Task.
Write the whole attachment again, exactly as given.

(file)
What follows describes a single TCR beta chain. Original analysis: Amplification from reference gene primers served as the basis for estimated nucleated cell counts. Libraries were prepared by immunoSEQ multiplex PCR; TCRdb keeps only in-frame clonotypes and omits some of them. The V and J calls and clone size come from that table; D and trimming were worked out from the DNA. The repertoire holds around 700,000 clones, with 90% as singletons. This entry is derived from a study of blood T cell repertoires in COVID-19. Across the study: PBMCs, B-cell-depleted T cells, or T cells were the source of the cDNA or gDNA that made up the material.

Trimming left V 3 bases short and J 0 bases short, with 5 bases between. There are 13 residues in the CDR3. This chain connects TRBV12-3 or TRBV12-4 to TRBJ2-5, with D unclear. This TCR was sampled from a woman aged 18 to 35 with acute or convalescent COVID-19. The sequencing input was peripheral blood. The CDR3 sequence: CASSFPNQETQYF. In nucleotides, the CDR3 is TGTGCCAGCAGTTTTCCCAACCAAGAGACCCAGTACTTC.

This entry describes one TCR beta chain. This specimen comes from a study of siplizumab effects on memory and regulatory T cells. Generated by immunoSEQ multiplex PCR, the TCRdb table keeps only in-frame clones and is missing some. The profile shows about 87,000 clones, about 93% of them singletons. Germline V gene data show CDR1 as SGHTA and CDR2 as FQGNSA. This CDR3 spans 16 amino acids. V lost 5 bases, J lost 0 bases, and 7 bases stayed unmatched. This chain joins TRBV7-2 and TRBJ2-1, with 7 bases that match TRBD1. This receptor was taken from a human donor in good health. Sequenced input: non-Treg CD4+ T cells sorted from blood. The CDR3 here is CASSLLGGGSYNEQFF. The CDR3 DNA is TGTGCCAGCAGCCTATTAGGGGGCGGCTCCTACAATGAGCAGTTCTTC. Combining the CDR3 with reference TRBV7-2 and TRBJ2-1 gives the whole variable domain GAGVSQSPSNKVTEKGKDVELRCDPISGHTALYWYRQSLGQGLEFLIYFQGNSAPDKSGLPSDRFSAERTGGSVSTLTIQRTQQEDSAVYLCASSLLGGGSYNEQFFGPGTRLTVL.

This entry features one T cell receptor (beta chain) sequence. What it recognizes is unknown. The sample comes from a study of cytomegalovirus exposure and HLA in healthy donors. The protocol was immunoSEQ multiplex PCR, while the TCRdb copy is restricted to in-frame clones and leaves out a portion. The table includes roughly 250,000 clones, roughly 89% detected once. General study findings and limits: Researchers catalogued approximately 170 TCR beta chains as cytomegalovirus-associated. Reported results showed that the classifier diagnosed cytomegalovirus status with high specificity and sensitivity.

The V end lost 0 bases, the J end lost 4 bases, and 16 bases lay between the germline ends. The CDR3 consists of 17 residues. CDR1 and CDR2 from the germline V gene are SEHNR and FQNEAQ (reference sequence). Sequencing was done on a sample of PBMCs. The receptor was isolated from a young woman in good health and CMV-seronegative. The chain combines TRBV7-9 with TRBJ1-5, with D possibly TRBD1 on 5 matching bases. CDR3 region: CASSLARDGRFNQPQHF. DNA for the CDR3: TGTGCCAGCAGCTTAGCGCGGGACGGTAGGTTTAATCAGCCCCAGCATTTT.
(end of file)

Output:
What follows describes a single TCR beta chain. Original analysis: Amplification from reference gene primers served as the basis for estimated nucleated cell counts. Libraries were prepared by immunoSEQ multiplex PCR; TCRdb keeps only in-frame clonotypes and omits some of them. The V and J calls and clone size come from that table; D and trimming were worked out from the DNA. The repertoire holds around 700,000 clones, with 90% as singletons. This entry is derived from a study of blood T cell repertoires in COVID-19. Across the study: PBMCs, B-cell-depleted T cells, or T cells were the source of the cDNA or gDNA that made up the material.

Trimming left V 3 bases short and J 0 bases short, with 5 bases between. There are 13 residues in the CDR3. This chain connects TRBV12-3 or TRBV12-4 to TRBJ2-5, with D unclear. This TCR was sampled from a woman aged 18 to 35 with acute or convalescent COVID-19. The sequencing input was peripheral blood. The CDR3 sequence: CASSFPNQETQYF. In nucleotides, the CDR3 is TGTGCCAGCAGTTTTCCCAACCAAGAGACCCAGTACTTC.

This entry describes one TCR beta chain. This specimen comes from a study of siplizumab effects on memory and regulatory T cells. Generated by immunoSEQ multiplex PCR, the TCRdb table keeps only in-frame clones and is missing some. The profile shows about 87,000 clones, about 93% of them singletons. Germline V gene data show CDR1 as SGHTA and CDR2 as FQGNSA. This CDR3 spans 16 amino acids. V lost 5 bases, J lost 0 bases, and 7 bases stayed unmatched. This chain joins TRBV7-2 and TRBJ2-1, with 7 bases that match TRBD1. This receptor was taken from a human donor in good health. Sequenced input: non-Treg CD4+ T cells sorted from blood. The CDR3 here is CASSLLGGGSYNEQFF. The CDR3 DNA is TGTGCCAGCAGCCTATTAGGGGGCGGCTCCTACAATGAGCAGTTCTTC. Combining the CDR3 with reference TRBV7-2 and TRBJ2-1 gives the whole variable domain GAGVSQSPSNKVTEKGKDVELRCDPISGHTALYWYRQSLGQGLEFLIYFQGNSAPDKSGLPSDRFSAERTGGSVSTLTIQRTQQEDSAVYLCASSLLGGGSYNEQFFGPGTRLTVL.

This entry features one T cell receptor (beta chain) sequence. What it recognizes is unknown. The sample comes from a study of cytomegalovirus exposure and HLA in healthy donors. The protocol was immunoSEQ multiplex PCR, while the TCRdb copy is restricted to in-frame clones and leaves out a portion. The table includes roughly 250,000 clones, roughly 89% detected once. General study findings and limits: Researchers catalogued approximately 170 TCR beta chains as cytomegalovirus-associated. Reported results showed that the classifier diagnosed cytomegalovirus status with high specificity and sensitivity.

The V end lost 0 bases, the J end lost 4 bases, and 16 bases lay between the germline ends. The CDR3 consists of 17 residues. CDR1 and CDR2 from the germline V gene are SEHNR and FQNEAQ (reference sequence). Sequencing was done on a sample of PBMCs. The receptor was isolated from a young woman in good health and CMV-seronegative. The chain combines TRBV7-9 with TRBJ1-5, with D possibly TRBD1 on 5 matching bases. CDR3 region: CASSLARDGRFNQPQHF. DNA for the CDR3: TGTGCCAGCAGCTTAGCGCGGGACGGTAGGTTTAATCAGCCCCAGCATTTT.